The debate about which approach to teaching prepares children for their future has been an ongoing one and is becoming more urgent in the midst of a fast-changing global landscape. To take a position on the issue, we must first and foremost ask ourselves, what role does the school play in children’s upbringing? Does it have responsibility only over the cognitive capacities of children or it needs to take care of their behavioral and emotional development? Does it prepare children simply for their future careers or for life in general? Current methods of teaching represent a departure from the traditional approach to education where the acquisition of knowledge was the sole objective of teaching. In a globalized world with an exploding number of personal, social, and environmental issues, we had to reevaluate our views and to start thinking of the school system as a means of preparing students not only for entering the workforce but for life.
According to my personal opinion, the International Baccalaureate with its inquiry-based inter-disciplinary approach, best prepares children for facing the challenges of a dynamic landscape. It is a programme that starts with turning inward, looking at and knowing one’s self before trying to understand and change the world for the better. The learning is planned around six trans-disciplinary themes – who we are, where we are in place and time, how we express ourselves, how the world works, how we organize ourselves, and sharing the planet – that guide the inquiry . Not surprisingly at all, what drives this process of introspection, what propels and supports growth and change, and what directs people to understand and act is the practice of asking questions. And here emerges the significance of the International Baccalaureate in teaching students how to skillfully formulate purposeful and effective questions to get inside oneself, others, situations, events, and topics in order to understand and act on the information. Henry Murray once said: “There is nothing so powerful as the well-phrased question.” When teaching aims to educate children on how to acquire information, distill the essential aspects of it, and turn this into an insight with a personal, social, or environmental impact, then it has an ever-lasting significance.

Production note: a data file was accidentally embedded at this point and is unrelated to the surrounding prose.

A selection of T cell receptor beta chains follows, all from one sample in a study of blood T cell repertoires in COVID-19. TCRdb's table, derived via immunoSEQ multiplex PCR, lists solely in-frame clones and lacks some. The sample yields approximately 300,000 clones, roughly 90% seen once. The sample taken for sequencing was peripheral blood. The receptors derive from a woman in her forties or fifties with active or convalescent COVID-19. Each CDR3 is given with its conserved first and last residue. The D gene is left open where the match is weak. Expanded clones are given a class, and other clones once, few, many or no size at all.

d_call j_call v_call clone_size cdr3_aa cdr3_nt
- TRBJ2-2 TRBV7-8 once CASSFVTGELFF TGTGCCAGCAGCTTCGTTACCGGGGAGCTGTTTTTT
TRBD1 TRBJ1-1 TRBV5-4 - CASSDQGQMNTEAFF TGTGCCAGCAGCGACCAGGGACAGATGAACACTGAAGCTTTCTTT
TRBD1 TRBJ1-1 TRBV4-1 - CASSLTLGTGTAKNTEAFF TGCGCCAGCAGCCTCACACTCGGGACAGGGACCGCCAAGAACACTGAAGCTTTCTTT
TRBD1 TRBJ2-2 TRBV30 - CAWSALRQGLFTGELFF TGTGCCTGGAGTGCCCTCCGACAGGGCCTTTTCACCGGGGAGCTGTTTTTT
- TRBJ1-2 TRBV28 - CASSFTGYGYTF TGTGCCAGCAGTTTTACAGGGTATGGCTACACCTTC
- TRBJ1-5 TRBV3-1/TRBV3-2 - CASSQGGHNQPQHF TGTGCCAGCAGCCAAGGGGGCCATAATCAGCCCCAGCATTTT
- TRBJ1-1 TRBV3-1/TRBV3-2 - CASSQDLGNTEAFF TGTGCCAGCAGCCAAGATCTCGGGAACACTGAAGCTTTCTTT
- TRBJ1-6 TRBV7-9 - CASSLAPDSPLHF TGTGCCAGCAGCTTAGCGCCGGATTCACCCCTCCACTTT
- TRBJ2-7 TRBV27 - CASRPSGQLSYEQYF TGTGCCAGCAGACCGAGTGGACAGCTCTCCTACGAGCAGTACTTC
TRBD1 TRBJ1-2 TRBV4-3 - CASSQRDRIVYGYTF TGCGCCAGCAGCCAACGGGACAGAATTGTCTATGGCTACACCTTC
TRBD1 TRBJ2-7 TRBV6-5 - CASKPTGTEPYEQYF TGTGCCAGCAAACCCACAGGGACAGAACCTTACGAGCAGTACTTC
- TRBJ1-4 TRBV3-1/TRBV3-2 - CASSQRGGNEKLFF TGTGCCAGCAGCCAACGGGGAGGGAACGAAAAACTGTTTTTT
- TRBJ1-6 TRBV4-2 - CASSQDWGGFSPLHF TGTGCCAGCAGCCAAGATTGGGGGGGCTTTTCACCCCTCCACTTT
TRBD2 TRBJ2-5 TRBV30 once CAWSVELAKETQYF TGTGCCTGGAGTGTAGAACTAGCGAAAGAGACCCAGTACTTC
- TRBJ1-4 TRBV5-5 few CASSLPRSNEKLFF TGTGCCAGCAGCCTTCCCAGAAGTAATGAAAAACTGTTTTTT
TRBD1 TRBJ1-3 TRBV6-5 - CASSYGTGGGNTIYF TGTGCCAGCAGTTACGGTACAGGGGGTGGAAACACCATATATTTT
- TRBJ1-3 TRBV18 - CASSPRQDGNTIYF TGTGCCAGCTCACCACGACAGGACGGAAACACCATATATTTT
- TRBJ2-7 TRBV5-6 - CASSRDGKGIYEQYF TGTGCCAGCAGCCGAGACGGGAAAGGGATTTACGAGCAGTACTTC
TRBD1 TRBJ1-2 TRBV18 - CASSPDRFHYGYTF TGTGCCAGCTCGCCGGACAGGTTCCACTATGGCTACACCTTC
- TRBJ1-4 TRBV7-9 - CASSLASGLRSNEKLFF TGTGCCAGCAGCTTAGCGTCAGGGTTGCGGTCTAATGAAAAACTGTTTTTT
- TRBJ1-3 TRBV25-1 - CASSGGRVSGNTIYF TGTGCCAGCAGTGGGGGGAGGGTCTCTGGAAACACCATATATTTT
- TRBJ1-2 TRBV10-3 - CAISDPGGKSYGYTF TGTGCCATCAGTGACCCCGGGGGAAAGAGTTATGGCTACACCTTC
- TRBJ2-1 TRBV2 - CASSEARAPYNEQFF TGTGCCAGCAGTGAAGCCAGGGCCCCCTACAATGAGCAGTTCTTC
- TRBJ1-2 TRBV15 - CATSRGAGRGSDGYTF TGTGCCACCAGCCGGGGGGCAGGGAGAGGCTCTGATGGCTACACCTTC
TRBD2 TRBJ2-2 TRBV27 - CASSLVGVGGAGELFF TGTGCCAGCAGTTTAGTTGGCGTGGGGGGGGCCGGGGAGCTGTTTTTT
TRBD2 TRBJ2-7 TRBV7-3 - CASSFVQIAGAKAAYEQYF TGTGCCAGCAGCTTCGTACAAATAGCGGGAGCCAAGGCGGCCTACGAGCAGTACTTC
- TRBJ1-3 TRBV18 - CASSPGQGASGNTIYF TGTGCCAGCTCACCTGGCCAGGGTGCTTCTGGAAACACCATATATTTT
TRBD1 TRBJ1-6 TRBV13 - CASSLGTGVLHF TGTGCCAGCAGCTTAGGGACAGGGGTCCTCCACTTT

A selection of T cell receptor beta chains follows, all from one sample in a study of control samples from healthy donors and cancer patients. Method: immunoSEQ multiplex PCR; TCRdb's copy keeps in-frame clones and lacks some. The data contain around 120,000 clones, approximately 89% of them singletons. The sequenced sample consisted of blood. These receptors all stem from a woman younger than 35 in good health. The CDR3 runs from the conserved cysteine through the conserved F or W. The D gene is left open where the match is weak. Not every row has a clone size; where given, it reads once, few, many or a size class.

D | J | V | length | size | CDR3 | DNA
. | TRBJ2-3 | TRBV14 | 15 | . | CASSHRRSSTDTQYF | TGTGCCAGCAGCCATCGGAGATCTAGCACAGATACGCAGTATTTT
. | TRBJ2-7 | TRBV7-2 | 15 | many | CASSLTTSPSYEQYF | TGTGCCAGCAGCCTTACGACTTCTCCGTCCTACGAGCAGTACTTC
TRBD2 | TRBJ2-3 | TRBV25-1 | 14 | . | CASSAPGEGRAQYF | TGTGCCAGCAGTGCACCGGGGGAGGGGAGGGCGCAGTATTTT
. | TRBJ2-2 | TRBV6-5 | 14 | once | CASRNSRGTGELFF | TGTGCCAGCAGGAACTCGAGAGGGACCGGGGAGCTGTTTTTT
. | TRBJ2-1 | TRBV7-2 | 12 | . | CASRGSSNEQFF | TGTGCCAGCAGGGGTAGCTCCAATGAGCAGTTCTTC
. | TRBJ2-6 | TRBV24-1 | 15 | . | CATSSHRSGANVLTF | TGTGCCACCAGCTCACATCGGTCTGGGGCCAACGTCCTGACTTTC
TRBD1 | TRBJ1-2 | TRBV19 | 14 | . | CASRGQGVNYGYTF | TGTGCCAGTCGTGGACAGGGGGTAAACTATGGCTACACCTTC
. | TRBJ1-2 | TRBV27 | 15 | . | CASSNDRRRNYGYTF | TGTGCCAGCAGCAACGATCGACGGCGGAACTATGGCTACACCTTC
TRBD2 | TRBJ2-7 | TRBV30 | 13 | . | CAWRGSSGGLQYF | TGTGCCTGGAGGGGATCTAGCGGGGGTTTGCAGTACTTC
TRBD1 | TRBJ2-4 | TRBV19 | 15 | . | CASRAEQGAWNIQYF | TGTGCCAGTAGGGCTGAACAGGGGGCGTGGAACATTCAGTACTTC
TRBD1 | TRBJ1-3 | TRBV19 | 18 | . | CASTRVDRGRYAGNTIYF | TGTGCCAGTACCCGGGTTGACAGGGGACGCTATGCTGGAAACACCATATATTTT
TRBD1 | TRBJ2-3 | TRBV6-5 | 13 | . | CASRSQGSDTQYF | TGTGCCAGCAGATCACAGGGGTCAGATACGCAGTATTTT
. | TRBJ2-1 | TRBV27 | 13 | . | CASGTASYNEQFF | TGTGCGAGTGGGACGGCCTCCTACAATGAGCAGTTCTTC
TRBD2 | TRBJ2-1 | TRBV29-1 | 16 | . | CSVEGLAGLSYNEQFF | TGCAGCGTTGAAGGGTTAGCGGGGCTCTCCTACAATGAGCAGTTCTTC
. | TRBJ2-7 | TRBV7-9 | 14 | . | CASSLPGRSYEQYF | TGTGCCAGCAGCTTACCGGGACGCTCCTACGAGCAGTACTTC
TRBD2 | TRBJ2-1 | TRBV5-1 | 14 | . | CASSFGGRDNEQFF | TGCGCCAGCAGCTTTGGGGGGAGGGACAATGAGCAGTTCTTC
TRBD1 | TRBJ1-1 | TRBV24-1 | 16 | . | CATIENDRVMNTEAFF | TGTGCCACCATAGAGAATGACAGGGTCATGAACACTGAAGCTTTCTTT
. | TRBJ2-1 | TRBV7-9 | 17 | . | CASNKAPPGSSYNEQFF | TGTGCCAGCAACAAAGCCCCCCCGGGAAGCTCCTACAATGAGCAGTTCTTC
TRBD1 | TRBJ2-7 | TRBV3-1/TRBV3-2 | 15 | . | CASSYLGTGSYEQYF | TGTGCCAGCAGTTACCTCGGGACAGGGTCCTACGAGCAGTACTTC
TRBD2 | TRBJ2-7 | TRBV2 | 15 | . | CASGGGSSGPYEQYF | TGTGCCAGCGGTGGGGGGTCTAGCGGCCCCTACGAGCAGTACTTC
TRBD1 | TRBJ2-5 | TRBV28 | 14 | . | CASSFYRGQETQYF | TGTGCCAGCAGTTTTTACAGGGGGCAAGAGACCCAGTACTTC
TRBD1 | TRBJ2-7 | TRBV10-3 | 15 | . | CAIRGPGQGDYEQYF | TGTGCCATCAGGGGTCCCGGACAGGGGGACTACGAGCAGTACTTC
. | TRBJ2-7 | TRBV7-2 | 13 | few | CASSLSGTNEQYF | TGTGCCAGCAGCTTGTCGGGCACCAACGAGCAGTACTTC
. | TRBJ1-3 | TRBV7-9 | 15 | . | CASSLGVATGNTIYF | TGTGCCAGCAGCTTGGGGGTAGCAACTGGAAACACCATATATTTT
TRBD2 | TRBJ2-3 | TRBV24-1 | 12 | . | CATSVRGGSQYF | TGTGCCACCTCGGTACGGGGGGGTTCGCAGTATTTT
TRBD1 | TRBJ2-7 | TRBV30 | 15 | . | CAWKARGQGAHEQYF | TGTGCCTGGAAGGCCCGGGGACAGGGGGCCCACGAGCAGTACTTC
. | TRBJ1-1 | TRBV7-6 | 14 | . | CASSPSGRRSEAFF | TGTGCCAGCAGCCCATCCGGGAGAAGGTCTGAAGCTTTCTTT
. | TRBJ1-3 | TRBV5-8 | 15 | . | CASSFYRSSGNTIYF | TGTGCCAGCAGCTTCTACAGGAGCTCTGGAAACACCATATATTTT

Somehow, the International Baccalaureate framework of education naturally fits into the context of Asian collectivist cultures where being generous and tending to the needs of others is of greatest importance. In essence, the International Baccalaureate programme aims to create a better, more peaceful world by encouraging students across the world to become active, compassionate and lifelong learners. That is why, such a seed can grow in a field where each person is encouraged to be an active player in society and to do what is best for it as a whole rather than for themselves alone.
Making and donating toys and educational materials for the students of a national school
Perhaps this will sound less Utopian, however, if I carry on with some brief remarks about certain collectivist traits that impede the effective implementation of the International Baccalaureate. As mentioned earlier, the process of bringing about any change on a broader scale starts and ends with self-knowledge, self-esteem, and self-confidence – personal characteristics which are not quite prevailing among the members of Asian cultures. That is why, in our teaching we place such a great emphasis on affirming children’s identity, building their self-esteem and on valuing their personal needs along with valuing the needs of the community. As mentioned in another blog post, without the feeling of confidence, students struggle finding enjoyment in the learning process.
Unlike the International Baccalaureate, traditional approaches mould children into individualistic and competitive members of society while characteristics such as cooperation, collaboration, and mutual help remain secondary. To start with, let’s look and compare the IB classroom and dress-code of Grade 5 students (left picture) to those of the “traditional” classroom in a typical American school (right picture) as shown in a scene from the movie Wonder:
While watching the movie, I couldn’t help myself from drawing parallels with the school I used to teach at and I kept on asking myself “what made my Asian students show understanding, care, and support towards their disadvantaged classmates and what prevented the kids from the movie from being tolerant and sympathetic?” Aware of how direct and indiscreet, at times even harsh, kids could be in their remarks, I have always been on the lookout for inappropriate behavior that might constitute verbal even physical bullying of the disadvantaged kid. Apart from a few “Miss, you better skip student X (I will keep his identity anonymous) as he doesn’t understand” (and we know kids tend to be impatient) what I have witnessed myself is a group of 23 students attempting not only to sympathize with their disadvantaged classmate but also to help him face his daily struggles from carrying his books to explaining lessons and class activities.